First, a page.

To our delight, Maxim Magazine’s new goals are more in line with ours, in it’s mission to turn the magazine in to a lifestyle brand that provides readers with more information about the people featured in the magazine, while trying to influence the way female beauty is viewed by men. Lanphear wants men to fall in love with the women featured in the publication, rather than just see them as a pretty face or sexual object. In an interview back in February with NY Mag, she is quoted as saying,

“We want to celebrate women’s physical beauty because it’s an essential part of the brand, but we also want to celebrate their success and tell their stories. They’re as successful and energetic and driven and confident as the men we want to speak to. My vision is to show women who will be a partner. She’s not oiled up on a surfboard, she’s carrying the surfboard to the back of the truck you’re going to go to Montauk in together. That’s the fantasy and the aspiration.”

Women’s beauty and what is defined as beautiful has been a topic of discussion for centuries ranging from “acceptable” female body shapes to fashionable makeup trends. What remains a constant in feminine beauty discussions is that beauty lies in the eye of the beholder, however it is often still strongly influenced by external forces, like media publications. We fortunately now have the ability to positively impact as well as alter the messages that are being transmitted to the public, and especially those towards women.

Image courtesy of alexblackmore.com.

Revamping a men’s magazine is no easy feat, however with a woman taking the reigns, it gives females hope for a brighter future. This is another ironic point of relation in the development of both Maxim brands given our Founder is a male who asked his daughter to partner with him to help bring a feminine perspective to his revolutionary male vision for feminine products.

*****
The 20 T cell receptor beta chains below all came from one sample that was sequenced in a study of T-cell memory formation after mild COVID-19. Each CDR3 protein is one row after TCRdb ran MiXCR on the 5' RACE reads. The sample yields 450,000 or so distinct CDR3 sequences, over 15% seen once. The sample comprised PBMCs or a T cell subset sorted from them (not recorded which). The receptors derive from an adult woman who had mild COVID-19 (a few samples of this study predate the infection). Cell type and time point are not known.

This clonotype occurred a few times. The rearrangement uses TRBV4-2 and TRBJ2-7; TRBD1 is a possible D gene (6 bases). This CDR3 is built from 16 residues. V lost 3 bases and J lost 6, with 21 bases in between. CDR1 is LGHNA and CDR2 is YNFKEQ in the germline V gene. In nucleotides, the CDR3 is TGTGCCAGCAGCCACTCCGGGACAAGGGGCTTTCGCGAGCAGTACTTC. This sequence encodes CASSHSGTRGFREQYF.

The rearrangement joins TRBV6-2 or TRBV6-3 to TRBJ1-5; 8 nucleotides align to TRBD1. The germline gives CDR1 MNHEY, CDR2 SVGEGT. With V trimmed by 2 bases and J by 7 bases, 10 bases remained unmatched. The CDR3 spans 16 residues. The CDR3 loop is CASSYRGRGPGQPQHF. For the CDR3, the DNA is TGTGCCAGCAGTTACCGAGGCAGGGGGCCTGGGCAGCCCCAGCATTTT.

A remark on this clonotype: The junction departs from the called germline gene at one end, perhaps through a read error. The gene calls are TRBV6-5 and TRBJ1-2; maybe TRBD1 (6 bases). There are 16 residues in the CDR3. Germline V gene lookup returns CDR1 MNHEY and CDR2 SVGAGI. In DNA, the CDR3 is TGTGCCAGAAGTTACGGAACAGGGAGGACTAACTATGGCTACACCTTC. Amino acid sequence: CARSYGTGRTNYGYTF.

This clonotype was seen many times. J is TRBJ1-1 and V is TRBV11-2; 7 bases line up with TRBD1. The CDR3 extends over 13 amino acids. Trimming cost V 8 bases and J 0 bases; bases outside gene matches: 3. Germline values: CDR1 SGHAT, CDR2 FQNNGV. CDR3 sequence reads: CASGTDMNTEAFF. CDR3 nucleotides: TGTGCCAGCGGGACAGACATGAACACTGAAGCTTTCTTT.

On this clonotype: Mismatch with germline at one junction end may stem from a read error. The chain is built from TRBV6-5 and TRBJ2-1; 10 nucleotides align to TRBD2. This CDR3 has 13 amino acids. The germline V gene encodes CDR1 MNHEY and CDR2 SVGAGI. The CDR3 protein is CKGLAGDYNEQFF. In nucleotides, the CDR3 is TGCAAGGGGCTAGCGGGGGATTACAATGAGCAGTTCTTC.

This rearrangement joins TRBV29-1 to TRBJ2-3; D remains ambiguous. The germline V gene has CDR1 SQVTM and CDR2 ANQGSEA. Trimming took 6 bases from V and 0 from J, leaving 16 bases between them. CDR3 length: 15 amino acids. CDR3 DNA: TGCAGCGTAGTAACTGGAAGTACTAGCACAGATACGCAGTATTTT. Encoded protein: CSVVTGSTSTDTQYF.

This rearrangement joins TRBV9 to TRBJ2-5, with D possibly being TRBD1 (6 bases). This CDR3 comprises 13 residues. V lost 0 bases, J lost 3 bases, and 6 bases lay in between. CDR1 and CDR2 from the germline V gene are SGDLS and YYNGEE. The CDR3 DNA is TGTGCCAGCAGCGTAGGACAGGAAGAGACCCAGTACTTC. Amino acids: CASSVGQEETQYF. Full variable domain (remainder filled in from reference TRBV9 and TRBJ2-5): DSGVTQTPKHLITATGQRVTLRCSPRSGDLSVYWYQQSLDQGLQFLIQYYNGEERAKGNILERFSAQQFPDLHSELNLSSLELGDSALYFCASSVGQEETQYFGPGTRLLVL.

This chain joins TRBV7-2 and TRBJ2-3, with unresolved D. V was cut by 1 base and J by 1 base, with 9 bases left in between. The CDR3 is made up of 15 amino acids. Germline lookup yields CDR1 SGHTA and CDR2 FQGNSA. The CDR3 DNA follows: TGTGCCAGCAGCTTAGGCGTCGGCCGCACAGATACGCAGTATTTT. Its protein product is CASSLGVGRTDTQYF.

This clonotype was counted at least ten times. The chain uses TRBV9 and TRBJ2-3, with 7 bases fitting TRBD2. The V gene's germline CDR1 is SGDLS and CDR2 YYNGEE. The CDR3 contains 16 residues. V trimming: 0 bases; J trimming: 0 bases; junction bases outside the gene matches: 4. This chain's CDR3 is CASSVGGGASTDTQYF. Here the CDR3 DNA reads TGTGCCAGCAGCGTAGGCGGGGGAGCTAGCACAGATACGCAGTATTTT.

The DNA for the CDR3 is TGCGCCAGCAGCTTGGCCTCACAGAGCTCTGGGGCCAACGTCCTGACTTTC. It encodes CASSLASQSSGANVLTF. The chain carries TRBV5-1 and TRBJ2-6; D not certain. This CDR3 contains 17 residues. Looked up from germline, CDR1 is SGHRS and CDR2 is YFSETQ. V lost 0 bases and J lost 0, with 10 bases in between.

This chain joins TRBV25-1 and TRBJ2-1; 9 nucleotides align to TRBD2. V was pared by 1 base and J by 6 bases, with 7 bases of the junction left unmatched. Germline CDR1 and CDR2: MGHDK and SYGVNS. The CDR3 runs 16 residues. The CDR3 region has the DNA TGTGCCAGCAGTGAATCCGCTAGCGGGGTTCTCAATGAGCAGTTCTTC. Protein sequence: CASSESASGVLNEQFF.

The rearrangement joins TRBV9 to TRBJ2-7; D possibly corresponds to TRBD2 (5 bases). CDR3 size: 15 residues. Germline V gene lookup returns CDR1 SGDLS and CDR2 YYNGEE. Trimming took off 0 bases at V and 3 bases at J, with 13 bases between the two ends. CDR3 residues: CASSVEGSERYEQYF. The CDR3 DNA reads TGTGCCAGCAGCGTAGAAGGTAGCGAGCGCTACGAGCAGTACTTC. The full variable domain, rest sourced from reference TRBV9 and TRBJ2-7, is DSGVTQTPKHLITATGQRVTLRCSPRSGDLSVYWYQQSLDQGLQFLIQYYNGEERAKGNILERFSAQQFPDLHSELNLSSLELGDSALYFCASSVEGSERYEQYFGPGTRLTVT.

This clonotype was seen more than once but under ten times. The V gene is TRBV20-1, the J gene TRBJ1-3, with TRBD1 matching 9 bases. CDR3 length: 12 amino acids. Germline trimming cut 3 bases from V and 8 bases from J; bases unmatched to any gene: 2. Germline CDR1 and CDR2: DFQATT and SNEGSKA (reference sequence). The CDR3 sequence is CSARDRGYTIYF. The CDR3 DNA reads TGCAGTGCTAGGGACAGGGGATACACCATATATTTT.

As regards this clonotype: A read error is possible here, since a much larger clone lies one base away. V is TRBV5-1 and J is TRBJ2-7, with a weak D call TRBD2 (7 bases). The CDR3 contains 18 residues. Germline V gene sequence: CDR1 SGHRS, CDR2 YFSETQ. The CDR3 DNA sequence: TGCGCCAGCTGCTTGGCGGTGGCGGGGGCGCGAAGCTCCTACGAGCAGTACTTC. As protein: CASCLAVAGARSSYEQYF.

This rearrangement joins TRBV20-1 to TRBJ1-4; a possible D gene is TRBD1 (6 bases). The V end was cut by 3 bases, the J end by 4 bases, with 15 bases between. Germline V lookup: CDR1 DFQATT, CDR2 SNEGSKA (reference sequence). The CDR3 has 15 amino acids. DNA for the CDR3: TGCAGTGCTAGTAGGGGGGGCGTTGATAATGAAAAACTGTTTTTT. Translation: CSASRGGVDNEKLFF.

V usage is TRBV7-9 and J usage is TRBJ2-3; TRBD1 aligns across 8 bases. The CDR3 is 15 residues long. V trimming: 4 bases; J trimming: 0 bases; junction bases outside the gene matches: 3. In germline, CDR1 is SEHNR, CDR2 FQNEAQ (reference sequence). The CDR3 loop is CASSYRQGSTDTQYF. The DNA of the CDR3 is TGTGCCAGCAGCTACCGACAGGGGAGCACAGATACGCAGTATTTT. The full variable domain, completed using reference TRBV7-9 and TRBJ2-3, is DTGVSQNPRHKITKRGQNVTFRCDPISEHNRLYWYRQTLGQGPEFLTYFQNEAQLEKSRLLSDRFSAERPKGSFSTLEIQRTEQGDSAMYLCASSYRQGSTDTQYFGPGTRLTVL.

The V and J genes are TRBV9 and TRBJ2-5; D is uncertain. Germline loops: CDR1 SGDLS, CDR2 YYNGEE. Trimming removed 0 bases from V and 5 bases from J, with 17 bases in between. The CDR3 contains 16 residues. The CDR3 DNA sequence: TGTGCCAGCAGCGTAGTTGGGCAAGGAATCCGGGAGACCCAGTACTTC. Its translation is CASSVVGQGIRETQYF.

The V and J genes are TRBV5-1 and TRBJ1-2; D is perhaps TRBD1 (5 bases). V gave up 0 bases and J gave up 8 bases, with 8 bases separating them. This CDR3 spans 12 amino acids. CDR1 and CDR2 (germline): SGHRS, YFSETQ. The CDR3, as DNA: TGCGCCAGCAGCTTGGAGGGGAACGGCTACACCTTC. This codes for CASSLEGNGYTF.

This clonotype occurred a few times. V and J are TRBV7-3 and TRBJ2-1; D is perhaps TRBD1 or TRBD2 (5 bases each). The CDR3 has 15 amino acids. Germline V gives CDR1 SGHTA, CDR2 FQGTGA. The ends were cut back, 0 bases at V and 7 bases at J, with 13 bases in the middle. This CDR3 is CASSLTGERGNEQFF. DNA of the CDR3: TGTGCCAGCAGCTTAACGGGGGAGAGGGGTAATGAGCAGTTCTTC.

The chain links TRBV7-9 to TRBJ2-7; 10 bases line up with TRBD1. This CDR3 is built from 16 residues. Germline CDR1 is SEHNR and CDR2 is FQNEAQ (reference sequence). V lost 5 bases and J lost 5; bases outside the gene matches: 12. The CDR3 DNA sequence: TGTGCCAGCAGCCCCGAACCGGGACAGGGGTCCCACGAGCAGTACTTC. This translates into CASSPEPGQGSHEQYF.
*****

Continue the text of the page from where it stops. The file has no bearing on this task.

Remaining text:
A few generations ago a woman was expected to look after the home and she was not encouraged to work. The old mentality that “women should be seen and not heard” is slowly changing and evolving into something positive, in which females are gaining more power in the workplace and are starting to be viewed as strong beings, beyond just their look. Objectification and the old-school mentality of appreciating women more for their looks rather than their ideas or spirits is becoming a thing of the past,  giving all of us Fierce Women something positive to look forward to! Only time and the increase in sales of Maxim magazine will tell if the readers of this once #1 ranked publication and the general male population will feel the same….

Holly 2If last month’s Fierce Woman of the Month, Congresswoman Carolyn Maloney, got to know the work of this month’s Fierce Woman of the Month, Holly Grigg-Spall, we are certain she’d be spearheading the introduction of another similar bill to Congress, like the Robin Danielson Feminine Hygiene Product Safety Act we reported on last month. Bill or no bill, Holly, in the true pioneering spirit of a Fierce Woman, took it upon herself to research and delve more deeply into a woman’s health issue that is oh so dear to our bleeding hearts (and vaginas) – birth control pills.

The ingredients and effects of synthetic laden oral contraceptives are not only questionable, but even worse, they are sometimes used to thwart menstruation completely! To many, the idea of no periods may sound awesome, but as Green Feminine Hygiene Queens and in the experience of Holly and many other birth control users, their is something that’s just not right or natural about that.

As Fierce Women, we are naturally feminists. Like some of the reasons that increased the use of tampons in the history of tampons, early feminists appreciated the freedoms provided by oral contraception. Fifty five years ago when birth control pills were first introduced to the market, they too provided a way for women to engage in previously male dominated arenas of work and play without having to deal with the sometimes “hassles” of the exclusive feminine experience of menstruation and conception.